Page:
Is Technology in the Classroom a Square Peg for a Round Hole?
Now that my youngest child is off to college I decided it was time for me to do something for myself, so I found a program at George Mason, enrolled, and am now on my way to achieving a Master’s in Education (specifically Technology in Education). I have been at my current school for 20 years and involved with technology for the past 15. Like most in the educational field, I have seen a lot of changes and a lot of teachers who simply didn’t want to change. I was always under the impression, the reason they didn’t want to change was because they just “didn’t get it”. Perhaps for some that may be true, but I now believe for most it’s not that they “don’t get it”; they are simply overwhelmed and have no direction.
There is such a misconception in education when it comes to technology. I have asked both students and teachers what comes to mind first when I say the word “technology” and their automatic response is always “computers”. If I ask them what they think when I say “learning with technology” they respond, “computers in the classroom”. Try it; you may be surprised with your findings. To me, this is wherein the problem lies.
Technology is NOT about computers in the classroom, it’s about opening up a channel to the world so we can better communicate with it and it can better communicate with us. Teachers are being told they have to incorporate technology in their classrooms but aside from being handed a laptop and being told to “have at it” they aren’t being given the tools they need to effectively use it. It’s no wonder so many of them seem to appear not to “get it”.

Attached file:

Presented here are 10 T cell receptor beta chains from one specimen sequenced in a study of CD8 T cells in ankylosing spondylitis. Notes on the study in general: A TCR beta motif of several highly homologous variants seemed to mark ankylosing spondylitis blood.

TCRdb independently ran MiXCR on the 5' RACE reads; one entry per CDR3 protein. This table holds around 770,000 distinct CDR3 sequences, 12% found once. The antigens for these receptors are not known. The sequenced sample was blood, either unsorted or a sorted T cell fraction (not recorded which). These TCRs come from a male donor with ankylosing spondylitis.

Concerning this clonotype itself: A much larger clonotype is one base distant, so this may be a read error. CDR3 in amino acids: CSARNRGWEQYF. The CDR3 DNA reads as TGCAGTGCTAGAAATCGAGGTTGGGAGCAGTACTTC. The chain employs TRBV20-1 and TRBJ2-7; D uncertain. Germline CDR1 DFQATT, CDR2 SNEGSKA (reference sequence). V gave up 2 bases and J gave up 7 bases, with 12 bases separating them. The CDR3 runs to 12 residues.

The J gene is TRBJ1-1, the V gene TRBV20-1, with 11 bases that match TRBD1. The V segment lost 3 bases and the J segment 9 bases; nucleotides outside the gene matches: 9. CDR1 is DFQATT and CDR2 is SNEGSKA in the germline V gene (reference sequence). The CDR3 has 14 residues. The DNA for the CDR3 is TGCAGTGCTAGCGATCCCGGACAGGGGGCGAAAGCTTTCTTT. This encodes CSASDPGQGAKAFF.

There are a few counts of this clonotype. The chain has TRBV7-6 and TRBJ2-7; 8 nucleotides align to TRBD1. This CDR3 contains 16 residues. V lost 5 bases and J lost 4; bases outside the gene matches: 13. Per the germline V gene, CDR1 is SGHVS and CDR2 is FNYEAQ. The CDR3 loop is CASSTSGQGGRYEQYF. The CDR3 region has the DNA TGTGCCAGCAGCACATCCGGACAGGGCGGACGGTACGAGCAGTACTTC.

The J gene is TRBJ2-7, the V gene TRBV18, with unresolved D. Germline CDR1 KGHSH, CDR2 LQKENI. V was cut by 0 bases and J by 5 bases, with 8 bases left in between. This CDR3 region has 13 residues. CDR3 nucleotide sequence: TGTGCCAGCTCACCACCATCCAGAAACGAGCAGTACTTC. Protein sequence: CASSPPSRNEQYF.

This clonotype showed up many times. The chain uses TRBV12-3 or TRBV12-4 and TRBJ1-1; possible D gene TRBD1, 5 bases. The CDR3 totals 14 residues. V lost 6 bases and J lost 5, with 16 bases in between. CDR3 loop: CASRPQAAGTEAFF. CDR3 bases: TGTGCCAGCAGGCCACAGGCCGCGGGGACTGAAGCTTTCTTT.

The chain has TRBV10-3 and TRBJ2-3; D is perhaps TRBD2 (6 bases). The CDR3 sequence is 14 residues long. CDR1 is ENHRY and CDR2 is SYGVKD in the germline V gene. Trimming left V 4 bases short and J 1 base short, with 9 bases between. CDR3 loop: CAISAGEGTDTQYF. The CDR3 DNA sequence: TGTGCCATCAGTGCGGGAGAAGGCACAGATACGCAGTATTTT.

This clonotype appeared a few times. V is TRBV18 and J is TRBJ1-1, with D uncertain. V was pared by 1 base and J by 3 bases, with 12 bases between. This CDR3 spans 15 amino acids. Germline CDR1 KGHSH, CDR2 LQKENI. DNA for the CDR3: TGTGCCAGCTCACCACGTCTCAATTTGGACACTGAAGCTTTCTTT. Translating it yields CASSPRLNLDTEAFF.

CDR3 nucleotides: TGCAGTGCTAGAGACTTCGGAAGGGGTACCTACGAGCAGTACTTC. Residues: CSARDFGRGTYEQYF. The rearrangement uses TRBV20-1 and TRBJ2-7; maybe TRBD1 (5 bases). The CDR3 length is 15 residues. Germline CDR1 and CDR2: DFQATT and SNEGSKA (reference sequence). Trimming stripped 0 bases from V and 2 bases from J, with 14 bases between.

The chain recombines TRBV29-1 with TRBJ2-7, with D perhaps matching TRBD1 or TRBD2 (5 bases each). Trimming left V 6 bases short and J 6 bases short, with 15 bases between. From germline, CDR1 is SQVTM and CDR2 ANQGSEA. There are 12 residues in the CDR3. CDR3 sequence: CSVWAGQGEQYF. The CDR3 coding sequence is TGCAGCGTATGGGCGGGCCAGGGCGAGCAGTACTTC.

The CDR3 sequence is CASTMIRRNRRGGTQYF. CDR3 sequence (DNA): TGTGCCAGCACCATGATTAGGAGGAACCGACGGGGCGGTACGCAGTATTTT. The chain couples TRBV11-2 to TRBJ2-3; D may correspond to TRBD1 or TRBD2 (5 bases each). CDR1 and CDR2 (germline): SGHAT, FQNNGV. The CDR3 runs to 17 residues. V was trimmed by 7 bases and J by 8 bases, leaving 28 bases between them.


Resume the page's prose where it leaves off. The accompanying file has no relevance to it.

Those that do “get it” are way ahead of the curve. Perhaps they attended a conference session that inspired them, or they attended a class that drove home how to teach with technology in their classroom, or they are one of the lucky few who were born with it engrained in their psyche. For those teachers who do not fall into any of the above categories it becomes a daily struggle to do what is being asked of them.
Before I began this program, I was certain I was one of those people who “got it”, but I have since learned I really didn’t. I was of the same mindset as my students and fellow teachers; technology was all about the physical. I didn’t give a whole lot of thought to the “mental” side of technology. I just assumed if I sat my kids in a classroom with a laptop and showed them a few slides, sent them on a search of the Internet and lectured them a bit, I did my job. Sure, that put the information out there, but did they really learn anything?
It has taken the better part of the semester, but I have restructured a good portion of my curriculum by exploring fun and exciting ways to incorporate different types of software in the learning process. I haven’t completely eliminated slides and lectures, but my kids are taking a much more active, hands-on, approach to learning and they seem to be really happy with the changes. Only time will tell if these changes are effective, but so far so good. One thing is for sure. I believe if teachers are given the right tools, technology in the classroom is not a square peg for a round hole. The key to learning with technology is making sure technology fits the assignment and the assignment fits the technology.
Robin Peralta is the Laptop Program Director at Episcopal High School in Alexandria, Virginaby